MIT Admissions

Massachusetts Institute of Technology

Follow

Anelise N. '19

Apr 23, 2017

Ringing in the second half of MIT

Posted in: Miscellaneous, Life & Culture

Last Tuesday was a big day for MIT's class of 2019.

After two years of waiting, we finally got our class rings!

IMG_0271.jpg

The brass rat isn't just any class token--it's one of the most recognizable rings out there. It's a pop culture icon. It's a beacon of kinship between alumni. It's an enduring symbol of class pride and school spirit. And right now for MIT's sophomores, it's a reminder that we're already halfway through our time here...a realization that is at the same time frightening, humbling, and empowering.

This Tuesday, the Class of 2019 got together to celebrate the time we've spent together so far, and to toast the next two years of our MIT journey.

This year, ring delivery was held at the State Room on the 33rd floor of a Boston skyscraper.

theview2.jpg
Photo Credit: Lily Bailey Photography

 

There was food, photo booths, a beautiful view, and, most importantly:

rings.jpg

A whole new batch of brass rats!

Each year, the Brass Rat has a slightly different design that reflects some of the unique aspects of that year's class. The year's design is debuted at Ring Premier, a festive celebration where the whole sophomore class dresses up in everything from onesies to coordinated Hawaiian print and packs into MIT's biggest auditorium to see the design.

jokering.jpg
Every year, Ring Comm, the group of students in charge of designing the brass rat, also design a "joke ring" that's presented before the grand reveal. Some students, including me, don't know that this is a tradition, and enter a mild panic for five minutes. This year's joke ring replaced the traditional beaver with an image of Harambe dabbing.
 
bezel.jpg
Here's the real ring 
 
shankpics.jpg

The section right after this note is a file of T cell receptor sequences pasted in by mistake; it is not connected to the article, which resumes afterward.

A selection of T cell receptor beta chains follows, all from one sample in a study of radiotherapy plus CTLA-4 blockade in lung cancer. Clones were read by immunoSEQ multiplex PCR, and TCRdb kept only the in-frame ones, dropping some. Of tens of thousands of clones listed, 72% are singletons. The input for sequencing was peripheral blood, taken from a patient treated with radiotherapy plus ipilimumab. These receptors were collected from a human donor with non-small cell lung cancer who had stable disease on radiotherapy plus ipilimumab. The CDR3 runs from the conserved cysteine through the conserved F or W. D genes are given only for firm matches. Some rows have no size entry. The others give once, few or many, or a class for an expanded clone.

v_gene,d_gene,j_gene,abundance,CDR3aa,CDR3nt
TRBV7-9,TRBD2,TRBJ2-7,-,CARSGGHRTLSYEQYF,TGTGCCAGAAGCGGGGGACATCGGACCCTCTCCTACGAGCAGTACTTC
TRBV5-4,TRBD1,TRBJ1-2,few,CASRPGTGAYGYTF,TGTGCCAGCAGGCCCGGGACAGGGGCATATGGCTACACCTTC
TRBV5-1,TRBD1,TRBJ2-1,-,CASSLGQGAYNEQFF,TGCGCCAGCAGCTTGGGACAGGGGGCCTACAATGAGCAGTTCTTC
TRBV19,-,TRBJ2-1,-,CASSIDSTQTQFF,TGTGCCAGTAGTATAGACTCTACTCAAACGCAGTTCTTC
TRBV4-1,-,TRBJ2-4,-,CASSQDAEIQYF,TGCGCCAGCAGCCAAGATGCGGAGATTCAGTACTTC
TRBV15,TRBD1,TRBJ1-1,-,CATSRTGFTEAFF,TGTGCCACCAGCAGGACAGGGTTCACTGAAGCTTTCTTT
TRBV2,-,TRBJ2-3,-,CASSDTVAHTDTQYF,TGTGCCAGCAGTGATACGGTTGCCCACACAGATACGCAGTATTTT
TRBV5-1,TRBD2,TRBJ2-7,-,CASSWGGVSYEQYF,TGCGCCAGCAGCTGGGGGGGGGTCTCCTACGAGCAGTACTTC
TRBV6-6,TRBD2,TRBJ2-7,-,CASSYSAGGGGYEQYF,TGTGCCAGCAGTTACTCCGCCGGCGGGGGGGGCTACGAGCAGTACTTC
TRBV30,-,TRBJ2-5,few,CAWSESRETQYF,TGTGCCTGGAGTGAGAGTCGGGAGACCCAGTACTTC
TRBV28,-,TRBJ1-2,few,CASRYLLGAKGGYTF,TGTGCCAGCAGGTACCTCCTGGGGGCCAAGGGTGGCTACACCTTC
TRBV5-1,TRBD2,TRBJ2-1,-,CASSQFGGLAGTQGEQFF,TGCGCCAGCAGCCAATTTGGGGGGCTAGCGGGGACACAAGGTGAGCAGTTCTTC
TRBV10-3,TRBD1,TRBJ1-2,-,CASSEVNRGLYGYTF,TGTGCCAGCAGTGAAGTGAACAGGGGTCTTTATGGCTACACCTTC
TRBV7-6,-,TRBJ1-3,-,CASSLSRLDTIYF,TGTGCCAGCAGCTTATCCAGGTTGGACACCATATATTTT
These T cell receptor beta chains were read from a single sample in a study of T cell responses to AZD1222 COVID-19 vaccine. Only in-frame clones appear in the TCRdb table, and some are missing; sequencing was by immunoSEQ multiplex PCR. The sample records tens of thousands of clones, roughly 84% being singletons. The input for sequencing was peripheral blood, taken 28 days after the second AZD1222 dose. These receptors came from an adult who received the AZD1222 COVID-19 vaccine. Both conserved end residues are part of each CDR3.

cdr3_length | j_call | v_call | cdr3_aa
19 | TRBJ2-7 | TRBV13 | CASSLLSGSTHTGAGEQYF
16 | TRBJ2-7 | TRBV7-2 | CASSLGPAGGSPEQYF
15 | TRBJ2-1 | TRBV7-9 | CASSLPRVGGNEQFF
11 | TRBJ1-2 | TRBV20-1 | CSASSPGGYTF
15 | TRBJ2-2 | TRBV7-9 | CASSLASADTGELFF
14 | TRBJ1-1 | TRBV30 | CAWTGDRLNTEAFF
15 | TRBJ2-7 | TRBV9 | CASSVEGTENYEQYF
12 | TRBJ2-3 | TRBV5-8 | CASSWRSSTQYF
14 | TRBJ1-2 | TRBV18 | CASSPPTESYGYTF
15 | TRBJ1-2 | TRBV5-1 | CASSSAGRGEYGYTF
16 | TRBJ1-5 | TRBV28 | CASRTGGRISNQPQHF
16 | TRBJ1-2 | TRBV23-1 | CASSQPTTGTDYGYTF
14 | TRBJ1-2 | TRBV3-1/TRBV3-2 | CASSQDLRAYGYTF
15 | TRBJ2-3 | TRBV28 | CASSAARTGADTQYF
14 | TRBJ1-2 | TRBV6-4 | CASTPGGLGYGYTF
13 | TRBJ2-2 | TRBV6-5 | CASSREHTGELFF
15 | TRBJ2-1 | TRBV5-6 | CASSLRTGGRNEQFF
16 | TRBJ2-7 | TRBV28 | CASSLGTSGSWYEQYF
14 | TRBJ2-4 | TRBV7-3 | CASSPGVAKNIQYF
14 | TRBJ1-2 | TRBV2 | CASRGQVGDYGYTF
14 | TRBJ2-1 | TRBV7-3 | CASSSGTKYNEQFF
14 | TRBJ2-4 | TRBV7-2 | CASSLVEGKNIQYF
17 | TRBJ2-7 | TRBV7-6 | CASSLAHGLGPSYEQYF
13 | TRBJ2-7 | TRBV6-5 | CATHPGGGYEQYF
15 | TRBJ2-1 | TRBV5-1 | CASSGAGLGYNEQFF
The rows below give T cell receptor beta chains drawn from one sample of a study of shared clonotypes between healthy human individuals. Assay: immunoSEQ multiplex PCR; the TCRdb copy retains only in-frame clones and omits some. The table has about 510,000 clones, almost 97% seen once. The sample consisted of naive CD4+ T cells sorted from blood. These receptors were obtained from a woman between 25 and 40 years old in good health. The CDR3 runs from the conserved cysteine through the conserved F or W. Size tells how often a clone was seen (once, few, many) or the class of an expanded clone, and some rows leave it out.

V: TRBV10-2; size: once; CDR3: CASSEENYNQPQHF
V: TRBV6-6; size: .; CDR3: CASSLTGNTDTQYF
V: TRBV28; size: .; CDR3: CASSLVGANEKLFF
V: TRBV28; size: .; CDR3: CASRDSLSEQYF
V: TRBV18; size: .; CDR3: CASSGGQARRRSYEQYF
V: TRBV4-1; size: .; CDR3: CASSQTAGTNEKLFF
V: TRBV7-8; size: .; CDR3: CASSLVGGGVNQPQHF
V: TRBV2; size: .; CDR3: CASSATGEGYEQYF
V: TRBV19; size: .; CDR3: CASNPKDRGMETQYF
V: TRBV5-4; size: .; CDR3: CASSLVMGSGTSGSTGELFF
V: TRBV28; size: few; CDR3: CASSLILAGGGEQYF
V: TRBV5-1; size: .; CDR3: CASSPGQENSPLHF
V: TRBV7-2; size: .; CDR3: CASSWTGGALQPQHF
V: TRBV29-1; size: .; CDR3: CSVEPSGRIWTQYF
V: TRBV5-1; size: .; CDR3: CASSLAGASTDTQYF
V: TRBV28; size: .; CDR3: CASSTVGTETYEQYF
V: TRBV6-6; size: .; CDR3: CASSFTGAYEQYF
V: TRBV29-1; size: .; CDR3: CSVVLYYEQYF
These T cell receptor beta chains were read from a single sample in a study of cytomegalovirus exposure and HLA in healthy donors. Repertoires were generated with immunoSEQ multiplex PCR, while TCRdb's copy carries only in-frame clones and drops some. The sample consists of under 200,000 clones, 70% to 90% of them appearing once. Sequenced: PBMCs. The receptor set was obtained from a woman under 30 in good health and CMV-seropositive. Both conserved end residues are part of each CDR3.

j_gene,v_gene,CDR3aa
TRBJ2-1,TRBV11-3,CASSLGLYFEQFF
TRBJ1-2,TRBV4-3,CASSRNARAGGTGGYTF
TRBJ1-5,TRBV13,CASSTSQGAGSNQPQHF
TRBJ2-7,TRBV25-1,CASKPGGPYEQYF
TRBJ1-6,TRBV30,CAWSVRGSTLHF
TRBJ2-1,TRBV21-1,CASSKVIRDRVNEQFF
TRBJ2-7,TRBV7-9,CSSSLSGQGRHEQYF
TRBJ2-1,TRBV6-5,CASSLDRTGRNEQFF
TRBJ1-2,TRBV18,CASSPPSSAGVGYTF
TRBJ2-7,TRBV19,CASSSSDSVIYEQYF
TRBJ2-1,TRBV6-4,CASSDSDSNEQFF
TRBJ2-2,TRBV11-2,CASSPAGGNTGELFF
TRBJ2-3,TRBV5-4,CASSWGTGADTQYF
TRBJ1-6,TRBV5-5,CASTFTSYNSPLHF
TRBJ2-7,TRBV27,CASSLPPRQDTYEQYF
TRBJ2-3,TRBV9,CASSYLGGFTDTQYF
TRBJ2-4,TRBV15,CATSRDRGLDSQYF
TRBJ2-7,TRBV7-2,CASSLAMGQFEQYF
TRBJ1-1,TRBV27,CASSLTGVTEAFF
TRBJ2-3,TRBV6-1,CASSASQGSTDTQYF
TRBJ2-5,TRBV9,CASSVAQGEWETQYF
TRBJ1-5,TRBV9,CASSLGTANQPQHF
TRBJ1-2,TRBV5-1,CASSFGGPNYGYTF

And the designs on both sides
 

Some of the unique details of the 2019 ring include the euro symbol in the background behind the figures of Mens et Manus (above right), representing the Nobel Prize win of MIT Professor Bengt Holmstrom for economics, as well as Brexit; the image of a student locking hands with the Alchemist (above right at the bottom) as a symbol of both collaboration and administrative tension at MIT; fireworks in the Bostonian sky, commemorating the celebration of MIT's 150th anniversary of moving to Boston (top of the ring); and, as must be mentioned, a ripple in the Charles River in the form of a gravitational wave.

(There were several moments during Ring Premier that illicited a giant cheer from the crowd, the likes of which you might hear elsewhere at a college football game. One was when the figure of Mens was introduced as a woman. The other was when the graviational wave was unveiled. I'm really proud of my school.)

A full illustration and description of the ring's design can be found at the Brass Rat 2019 website--go take a look at it! It's really interesting and Ring Comm did a really good job. 

Naturally, the wait between ring premier and ring delivery was excruciating...but finally, after two months of ogling over upperclassmen's rings the event came around.

IMG_0261.jpg

Finally, we can call ourselves "offical MIT students"!

Ring delivery is such a milestone for underclassmen that I decided to make my own dress to wear to the ceremony.

IMG_0256.jpg
 
IMG_0259.jpg

Making it took almost all of spring break, but it was totally worth it. If you're interested, check out my personal blog for a sewing post about how I made my dress!

17952674_1734198183275978_5320307692277366355_ncropped.jpg

The rat is a symbol of accomplishment and a rite of passage. It's a reward for getting through two, sometimes grueling years of one of the toughest schools in the U.S., and a reminder to take a second and recognize the things that make it worthwhile.

And I'll be happy to wear it for the next two years, and for a long while after that.

me.jpg

If you want to see more pictures of the event, check out the Facebook page

Comments (Closed after 30 days to reduce spam)

blog comments powered by Disqus
Top